Business & Finance
Microsoft soon will present European Union antitrust regulators with a detailed proposed settlement on alleged anticompetitive practices, The Wall Street Journal reported. The paper said the EU so far has been cool to suggestions that an accord Microsoft reached last year with US regulators would satisfy its concerns as well.
Eastman Kodak announced 2,900 more job cuts and slashed its 2003 outlook, citing the soft US economy. Still, after an aggressive cost-reduction effort, the nation's leading maker of photo equipment posted a $113 million profit in the fourth quarter, compared with a $206 million loss for the same period last year.
In the latest in a series of acquisitions, BB&T Corp. announced plans to buy First Virginia Banks Inc. of Falls Church, Va., via a stock swap valued at $3.4 billion. The deal would create the US's 11th largest banking company. BB&T is based in Winston-Salem, N.C., and has 1,100 branches in 11 states and Washington, D.C.
Responding negatively to a third hostile bid by the nation's largest shopping mall owner, Simon Property Group, the board of rival Taubman Centers Inc. called the $1.74 billion takeover offer "inadequate, opportunistic, and clearly not in the best interests of ... shareholders." Simon is suing Taubman Centers for refusing to consider its offers.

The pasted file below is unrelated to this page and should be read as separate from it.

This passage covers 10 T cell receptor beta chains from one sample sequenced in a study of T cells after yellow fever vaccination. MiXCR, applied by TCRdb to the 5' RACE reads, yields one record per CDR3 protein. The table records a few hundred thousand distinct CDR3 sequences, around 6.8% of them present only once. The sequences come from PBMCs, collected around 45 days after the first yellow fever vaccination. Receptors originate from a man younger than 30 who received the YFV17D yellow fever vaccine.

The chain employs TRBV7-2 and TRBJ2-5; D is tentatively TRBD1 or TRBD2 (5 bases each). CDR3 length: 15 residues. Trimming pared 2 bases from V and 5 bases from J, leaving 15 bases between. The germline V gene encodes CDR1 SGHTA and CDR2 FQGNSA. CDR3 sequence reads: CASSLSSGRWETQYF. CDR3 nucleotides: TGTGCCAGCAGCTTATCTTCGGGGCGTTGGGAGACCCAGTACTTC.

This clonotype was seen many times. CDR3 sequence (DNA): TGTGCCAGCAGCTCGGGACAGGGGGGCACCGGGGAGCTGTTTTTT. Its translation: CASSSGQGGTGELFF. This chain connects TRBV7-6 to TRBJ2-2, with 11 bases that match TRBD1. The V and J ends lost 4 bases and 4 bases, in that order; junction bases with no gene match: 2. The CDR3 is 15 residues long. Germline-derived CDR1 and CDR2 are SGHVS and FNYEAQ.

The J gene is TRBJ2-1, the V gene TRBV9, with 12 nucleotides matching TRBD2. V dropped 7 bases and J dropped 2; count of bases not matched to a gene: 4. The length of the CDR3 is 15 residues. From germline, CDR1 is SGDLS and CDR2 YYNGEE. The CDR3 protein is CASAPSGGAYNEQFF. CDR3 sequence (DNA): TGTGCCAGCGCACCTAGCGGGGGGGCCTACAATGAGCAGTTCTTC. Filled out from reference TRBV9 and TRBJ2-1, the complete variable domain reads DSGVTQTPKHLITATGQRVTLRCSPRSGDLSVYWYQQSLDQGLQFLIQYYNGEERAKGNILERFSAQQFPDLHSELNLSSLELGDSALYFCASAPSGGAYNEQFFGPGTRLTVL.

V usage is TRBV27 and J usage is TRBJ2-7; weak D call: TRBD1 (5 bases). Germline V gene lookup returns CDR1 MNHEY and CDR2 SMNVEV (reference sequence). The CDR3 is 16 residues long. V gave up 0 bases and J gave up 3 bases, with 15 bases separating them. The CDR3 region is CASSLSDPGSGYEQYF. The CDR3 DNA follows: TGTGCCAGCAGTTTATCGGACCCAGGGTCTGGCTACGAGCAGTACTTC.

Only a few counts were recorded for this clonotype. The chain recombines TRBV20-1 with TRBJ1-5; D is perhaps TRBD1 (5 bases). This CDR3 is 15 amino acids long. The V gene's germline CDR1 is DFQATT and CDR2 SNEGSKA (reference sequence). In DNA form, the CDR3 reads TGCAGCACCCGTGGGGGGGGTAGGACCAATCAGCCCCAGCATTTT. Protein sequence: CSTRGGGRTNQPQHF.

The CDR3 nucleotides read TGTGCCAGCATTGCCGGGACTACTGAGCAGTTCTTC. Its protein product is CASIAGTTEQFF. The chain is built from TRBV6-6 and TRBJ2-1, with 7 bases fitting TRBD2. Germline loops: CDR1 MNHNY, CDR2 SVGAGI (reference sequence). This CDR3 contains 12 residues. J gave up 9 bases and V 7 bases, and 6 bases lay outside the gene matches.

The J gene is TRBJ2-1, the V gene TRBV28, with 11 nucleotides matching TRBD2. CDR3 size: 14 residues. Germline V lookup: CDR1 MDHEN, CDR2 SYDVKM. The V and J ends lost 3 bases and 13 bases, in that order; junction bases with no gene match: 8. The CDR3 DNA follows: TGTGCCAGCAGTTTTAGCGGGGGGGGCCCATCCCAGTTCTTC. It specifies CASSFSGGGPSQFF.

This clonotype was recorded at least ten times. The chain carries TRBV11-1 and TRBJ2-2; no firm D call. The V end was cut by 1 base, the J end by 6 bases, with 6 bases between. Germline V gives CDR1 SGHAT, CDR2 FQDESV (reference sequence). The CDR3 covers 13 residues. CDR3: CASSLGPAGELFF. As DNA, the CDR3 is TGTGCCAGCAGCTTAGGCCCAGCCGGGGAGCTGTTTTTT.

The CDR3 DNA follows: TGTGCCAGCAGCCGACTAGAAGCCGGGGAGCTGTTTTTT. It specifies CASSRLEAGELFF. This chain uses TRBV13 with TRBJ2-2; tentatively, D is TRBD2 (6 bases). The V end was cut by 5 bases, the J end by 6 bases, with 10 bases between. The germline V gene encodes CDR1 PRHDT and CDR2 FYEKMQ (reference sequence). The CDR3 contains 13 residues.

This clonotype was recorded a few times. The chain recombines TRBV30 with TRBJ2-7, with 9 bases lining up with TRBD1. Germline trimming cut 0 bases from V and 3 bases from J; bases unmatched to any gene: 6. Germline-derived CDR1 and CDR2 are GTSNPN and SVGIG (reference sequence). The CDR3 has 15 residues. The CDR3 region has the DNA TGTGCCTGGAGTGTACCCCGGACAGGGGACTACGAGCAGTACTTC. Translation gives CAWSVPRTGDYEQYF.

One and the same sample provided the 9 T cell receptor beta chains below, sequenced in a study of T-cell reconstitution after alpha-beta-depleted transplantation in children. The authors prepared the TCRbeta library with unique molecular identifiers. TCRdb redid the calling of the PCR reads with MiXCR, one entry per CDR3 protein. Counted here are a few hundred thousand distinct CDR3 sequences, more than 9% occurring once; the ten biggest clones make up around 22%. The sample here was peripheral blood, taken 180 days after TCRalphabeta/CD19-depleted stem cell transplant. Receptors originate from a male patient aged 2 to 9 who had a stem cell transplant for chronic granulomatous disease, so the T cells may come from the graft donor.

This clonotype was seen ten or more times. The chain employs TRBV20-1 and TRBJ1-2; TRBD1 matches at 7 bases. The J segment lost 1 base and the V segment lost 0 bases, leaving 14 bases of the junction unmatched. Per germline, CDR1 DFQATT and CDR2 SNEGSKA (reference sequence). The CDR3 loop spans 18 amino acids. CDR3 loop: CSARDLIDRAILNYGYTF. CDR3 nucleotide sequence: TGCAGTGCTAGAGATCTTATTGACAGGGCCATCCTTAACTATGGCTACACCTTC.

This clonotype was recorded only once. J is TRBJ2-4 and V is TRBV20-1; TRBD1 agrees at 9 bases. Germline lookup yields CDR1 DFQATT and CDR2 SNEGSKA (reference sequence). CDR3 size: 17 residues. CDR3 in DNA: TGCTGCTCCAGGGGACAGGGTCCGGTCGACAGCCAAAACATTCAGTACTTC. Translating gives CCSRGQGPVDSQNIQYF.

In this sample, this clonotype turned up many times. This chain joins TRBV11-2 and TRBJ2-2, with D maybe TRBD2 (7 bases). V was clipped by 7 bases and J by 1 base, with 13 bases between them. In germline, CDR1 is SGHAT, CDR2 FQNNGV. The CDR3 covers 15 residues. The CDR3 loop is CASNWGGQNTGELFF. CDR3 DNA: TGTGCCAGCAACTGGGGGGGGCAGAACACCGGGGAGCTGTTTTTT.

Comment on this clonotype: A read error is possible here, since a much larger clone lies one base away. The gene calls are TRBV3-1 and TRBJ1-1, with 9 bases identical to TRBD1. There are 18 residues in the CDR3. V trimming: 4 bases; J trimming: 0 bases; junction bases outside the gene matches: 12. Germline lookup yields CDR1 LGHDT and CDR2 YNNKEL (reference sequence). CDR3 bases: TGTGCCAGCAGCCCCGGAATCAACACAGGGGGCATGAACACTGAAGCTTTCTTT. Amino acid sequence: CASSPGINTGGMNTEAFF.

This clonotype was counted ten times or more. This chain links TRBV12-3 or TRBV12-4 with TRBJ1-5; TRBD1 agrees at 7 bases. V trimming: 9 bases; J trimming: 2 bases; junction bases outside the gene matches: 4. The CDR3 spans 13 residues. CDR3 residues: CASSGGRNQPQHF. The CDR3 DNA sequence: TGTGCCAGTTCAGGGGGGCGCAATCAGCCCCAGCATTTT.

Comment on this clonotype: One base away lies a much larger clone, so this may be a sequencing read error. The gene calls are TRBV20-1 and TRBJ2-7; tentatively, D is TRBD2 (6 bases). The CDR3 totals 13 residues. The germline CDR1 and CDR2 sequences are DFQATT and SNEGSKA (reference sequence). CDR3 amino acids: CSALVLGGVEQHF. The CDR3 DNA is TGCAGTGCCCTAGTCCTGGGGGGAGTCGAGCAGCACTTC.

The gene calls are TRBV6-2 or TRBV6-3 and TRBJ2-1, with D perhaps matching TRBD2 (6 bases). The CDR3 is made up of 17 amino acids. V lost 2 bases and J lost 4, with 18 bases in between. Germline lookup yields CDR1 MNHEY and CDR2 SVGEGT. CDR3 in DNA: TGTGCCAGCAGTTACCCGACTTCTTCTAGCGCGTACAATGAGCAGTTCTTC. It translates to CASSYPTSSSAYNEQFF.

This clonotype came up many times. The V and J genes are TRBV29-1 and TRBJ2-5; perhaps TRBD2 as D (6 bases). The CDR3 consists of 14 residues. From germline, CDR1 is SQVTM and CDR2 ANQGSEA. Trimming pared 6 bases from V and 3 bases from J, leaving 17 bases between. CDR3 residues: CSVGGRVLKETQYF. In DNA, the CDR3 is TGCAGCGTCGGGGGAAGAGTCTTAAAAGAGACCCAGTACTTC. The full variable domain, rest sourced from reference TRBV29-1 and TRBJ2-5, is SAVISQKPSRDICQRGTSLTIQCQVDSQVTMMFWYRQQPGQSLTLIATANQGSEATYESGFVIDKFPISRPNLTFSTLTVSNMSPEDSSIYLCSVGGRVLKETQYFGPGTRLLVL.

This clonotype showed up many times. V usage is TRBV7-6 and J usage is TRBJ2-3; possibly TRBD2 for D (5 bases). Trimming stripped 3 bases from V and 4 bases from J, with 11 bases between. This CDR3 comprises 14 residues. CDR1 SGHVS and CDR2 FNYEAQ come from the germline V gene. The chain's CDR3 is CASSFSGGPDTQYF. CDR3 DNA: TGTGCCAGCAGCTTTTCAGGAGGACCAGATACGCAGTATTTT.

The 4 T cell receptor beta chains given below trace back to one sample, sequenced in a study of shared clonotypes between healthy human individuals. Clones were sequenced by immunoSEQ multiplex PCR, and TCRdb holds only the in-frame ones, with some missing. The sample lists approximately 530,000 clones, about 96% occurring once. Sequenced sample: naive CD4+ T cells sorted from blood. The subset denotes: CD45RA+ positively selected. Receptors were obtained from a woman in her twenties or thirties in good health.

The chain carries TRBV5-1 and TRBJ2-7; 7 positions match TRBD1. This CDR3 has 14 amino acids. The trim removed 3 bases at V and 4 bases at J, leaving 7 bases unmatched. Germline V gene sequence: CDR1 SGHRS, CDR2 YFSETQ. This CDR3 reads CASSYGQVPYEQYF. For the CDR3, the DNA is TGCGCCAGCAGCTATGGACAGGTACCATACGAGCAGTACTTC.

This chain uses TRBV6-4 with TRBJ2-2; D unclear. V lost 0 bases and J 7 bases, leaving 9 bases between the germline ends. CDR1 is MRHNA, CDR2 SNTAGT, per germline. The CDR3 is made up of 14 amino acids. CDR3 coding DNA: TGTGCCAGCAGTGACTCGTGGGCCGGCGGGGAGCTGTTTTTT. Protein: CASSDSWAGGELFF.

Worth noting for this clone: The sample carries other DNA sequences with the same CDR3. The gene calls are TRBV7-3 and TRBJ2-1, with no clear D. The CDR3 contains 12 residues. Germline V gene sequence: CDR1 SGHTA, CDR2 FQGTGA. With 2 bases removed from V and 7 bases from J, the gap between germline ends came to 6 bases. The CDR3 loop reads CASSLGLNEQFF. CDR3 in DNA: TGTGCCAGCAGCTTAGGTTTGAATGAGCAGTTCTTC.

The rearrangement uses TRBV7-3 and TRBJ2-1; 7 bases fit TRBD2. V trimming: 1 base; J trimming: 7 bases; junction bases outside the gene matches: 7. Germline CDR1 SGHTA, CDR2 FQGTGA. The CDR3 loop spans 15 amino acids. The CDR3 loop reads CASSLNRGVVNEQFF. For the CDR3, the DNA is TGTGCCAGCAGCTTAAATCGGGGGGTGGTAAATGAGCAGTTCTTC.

Angry stockholders informed bankrupt Adelphia Communications Corp. that they intend to fight a deal that would pay its two new top executives almost $41 million in salaries, bonuses, and one-time awards of stock. Adelphia is the US's fifth-largest cable TV operator. The shareholders' attorney said his clients believe the compensation is too generous for a company Adelphia's size and will ask a bankruptcy court to reject it. Adelphia sought protection from creditors last year, citing billions of dollars in debt incurred by the family of founder John Rigas. Rigas, who has resigned, awaits trial on federal fraud charges.
After warning of its first yearly loss in three decades, insurance giant Generali announced it will cut 2,800 jobs, although it also hinted at the possibility of buying up European rivals. The 171-year-old Trieste-based company is Italy's largest carrier and ranks fourth in Europe.